Eventually, after the faction of the Earl of Angus gained control, peaceful relations were restored between England and Scotland. (Part of the reason for Henry's mellowing was that the disorders he had provoked in Scotland threatened to spill south of the border.)

Solway Moss campaign[edit]

When James V came of age and assumed control, he overthrew the Angus faction, and renewed Scotland's Auld Alliance with France. He married first Madeleine of Valois, a daughter of Francis I of France, and when she died a few months later of tuberculosis, he married Mary of Guise. Tension between England and Scotland increased once again; not least because Henry had already broken with the Roman Catholic Church and embarked upon the Dissolution of the Monasteries, whereas James held to Rome and gave authority to powerful prelates such as Cardinal David Beaton.

War broke out in 1541. Once again there were preliminary border skirmishes, but when James sent a large army into England, its leadership was weak and divided and it suffered a humbling defeat at the Battle of Solway Moss.[2]

Rough Wooing[edit]

James died shortly after the defeat. Once again, Scotland's monarch was an infant, this time Mary, Queen of Scots. Henry tried to pressure a divided Scotland into an alliance, and secure the marriage of Mary to his son Edward (the "Rough Wooing").[3] When Cardinal Beaton gained control of the government of Scotland and renewed the alliance with France, Henry reacted in 1544 by sending an army under the Earl of Hertford, Edward's uncle, to burn Edinburgh and cause devastation and slaughter throughout southern Scotland, as a means of inducing a change of heart. Campaigning continued the next year, but some Scottish factions reconciled and won a victory at the Battle of Ancrum Moor, which temporarily halted English attacks.[4]

Henry died in 1547. Hertford, now Protector and Duke of Somerset, renewed the attempt to enforce an alliance, and also to impose an Anglican church on Scotland. He won a great victory at the Battle of Pinkie, but Mary was smuggled to France to be betrothed to the Dauphin Francis. Fighting continued for some more years, notably at the siege of Haddington, and French troops assisted the Scots. Without lasting peace, Somerset's regime could not stand the expense of the war. He was overthrown and eventually executed.

Reformation in Scotland[edit]

Pinkie Cleugh was the last pitched battle between England and Scotland prior to the Union of the Crowns in 1603. Beaton was murdered in 1546, and within a few years, Scotland underwent a major religious reformation which was, unlike most European countries, remarkably peaceful and was never seriously threatened by counter-reformation, though neighbouring England was to undergo a counter-reformation under Queen Mary I. For a while, both countries were distracted by internal troubles. Eventually, Queen Elizabeth I came to rule England and restore stability.[5]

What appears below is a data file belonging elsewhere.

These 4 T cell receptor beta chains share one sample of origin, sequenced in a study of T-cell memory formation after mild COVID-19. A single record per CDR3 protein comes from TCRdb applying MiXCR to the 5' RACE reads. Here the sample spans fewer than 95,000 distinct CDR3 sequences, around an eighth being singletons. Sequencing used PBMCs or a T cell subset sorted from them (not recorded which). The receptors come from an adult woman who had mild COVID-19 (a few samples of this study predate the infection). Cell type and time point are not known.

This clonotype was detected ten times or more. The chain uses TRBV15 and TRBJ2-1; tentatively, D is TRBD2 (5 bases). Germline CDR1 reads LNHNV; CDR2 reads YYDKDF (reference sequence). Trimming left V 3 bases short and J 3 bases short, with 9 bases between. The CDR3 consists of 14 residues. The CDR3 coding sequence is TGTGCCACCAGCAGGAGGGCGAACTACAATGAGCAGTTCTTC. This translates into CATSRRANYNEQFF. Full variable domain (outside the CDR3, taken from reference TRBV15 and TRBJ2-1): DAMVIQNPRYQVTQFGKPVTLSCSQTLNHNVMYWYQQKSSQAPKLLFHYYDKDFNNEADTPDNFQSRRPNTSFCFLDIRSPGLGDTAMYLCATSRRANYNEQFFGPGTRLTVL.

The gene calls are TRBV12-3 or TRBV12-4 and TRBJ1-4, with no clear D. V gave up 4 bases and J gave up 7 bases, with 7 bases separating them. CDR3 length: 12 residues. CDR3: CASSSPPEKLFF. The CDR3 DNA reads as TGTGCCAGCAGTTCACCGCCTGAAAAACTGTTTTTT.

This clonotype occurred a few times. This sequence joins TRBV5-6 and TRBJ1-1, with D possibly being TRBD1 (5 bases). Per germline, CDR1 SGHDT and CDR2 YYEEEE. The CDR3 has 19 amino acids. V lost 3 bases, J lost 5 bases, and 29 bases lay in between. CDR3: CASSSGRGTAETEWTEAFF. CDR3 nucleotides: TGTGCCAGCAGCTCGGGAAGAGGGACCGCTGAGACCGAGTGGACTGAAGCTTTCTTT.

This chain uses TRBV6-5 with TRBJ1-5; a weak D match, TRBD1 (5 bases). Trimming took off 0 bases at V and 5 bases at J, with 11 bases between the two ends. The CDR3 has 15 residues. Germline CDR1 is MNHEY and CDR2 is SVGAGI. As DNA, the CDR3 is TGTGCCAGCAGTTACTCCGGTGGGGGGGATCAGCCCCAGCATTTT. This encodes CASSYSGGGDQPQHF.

Scotland remained divided. The Catholic faction under the queen mother, Mary of Guise, held Leith and Edinburgh. Elizabeth was able to ensure victory for the Protestant faction by using her fleet to blockade the Catholics and prevent French aid reaching them.[6]

For the later part of the 16th century, peace was ensured by the probability that James VI of Scotland, who was raised as a Protestant and was the son of Mary, Queen of Scots, would become King of England on the death of Elizabeth. There was perennial trouble from Border Reivers, but Elizabeth was inclined to forgive even their depredations rather than pick a quarrel with her Protestant neighbour.

See also[edit]


  1. ^ Peter Reese, Flodden: A Scottish Tragedy (Birlinn, 2013).
  2. ^ George A. Sinclair, "The Scots at Solway Moss" The Scottish Historical Review 2#8 (1905) pp. 372–377 in JSTOR
  3. ^ Elizabeth A. Bonner, "The Genesis of Henry VIII's ‘Rough Wooing’ of the Scots." Northern History 33.1 (1997): 36-53.
  4. ^ Gervase Phillips, The Anglo-Scots Wars, 1513-1550: A Military History (Boydell Press, 1999).
  5. ^ Gervase Phillips, The Anglo-Scots Wars, 1513-1550: A Military History (Boydell Press, 1999).
  6. ^ Paul E.J. Hammer, Elizabeth's wars: war, government and society in Tudor England, 1544–1604 (2003).

Further reading[edit]

  • Dupuy, Ernest R. and Dupuy, Trevor N. The Encyclopedia of Military History from 3500 B.C. to the Present. Revised ed. New York: Harper & Row Publishers, 1977.
  • Fraser, George MacDonald. The Steel Bonnets, Harper Collins, 1971, ISBN 0-00-272746-3
  • Lynch, Michael, ed. The Oxford companion to Scottish history (2007.
  • Mackie, R. L. A History of Scotland. (2nd ed. 1978)
  • Paterson, Raymond Campbell. My Wound is Deep: History of the Anglo-Scottish Wars, 1380–1560 (1997)
  • Phillips, Gervase. The Anglo-Scots Wars, 1513-1550: A Military History (Boydell Press, 1999).
  • Sadler, John. Border Fury: England and Scotland at War, 1296–1568, Longman, 2004.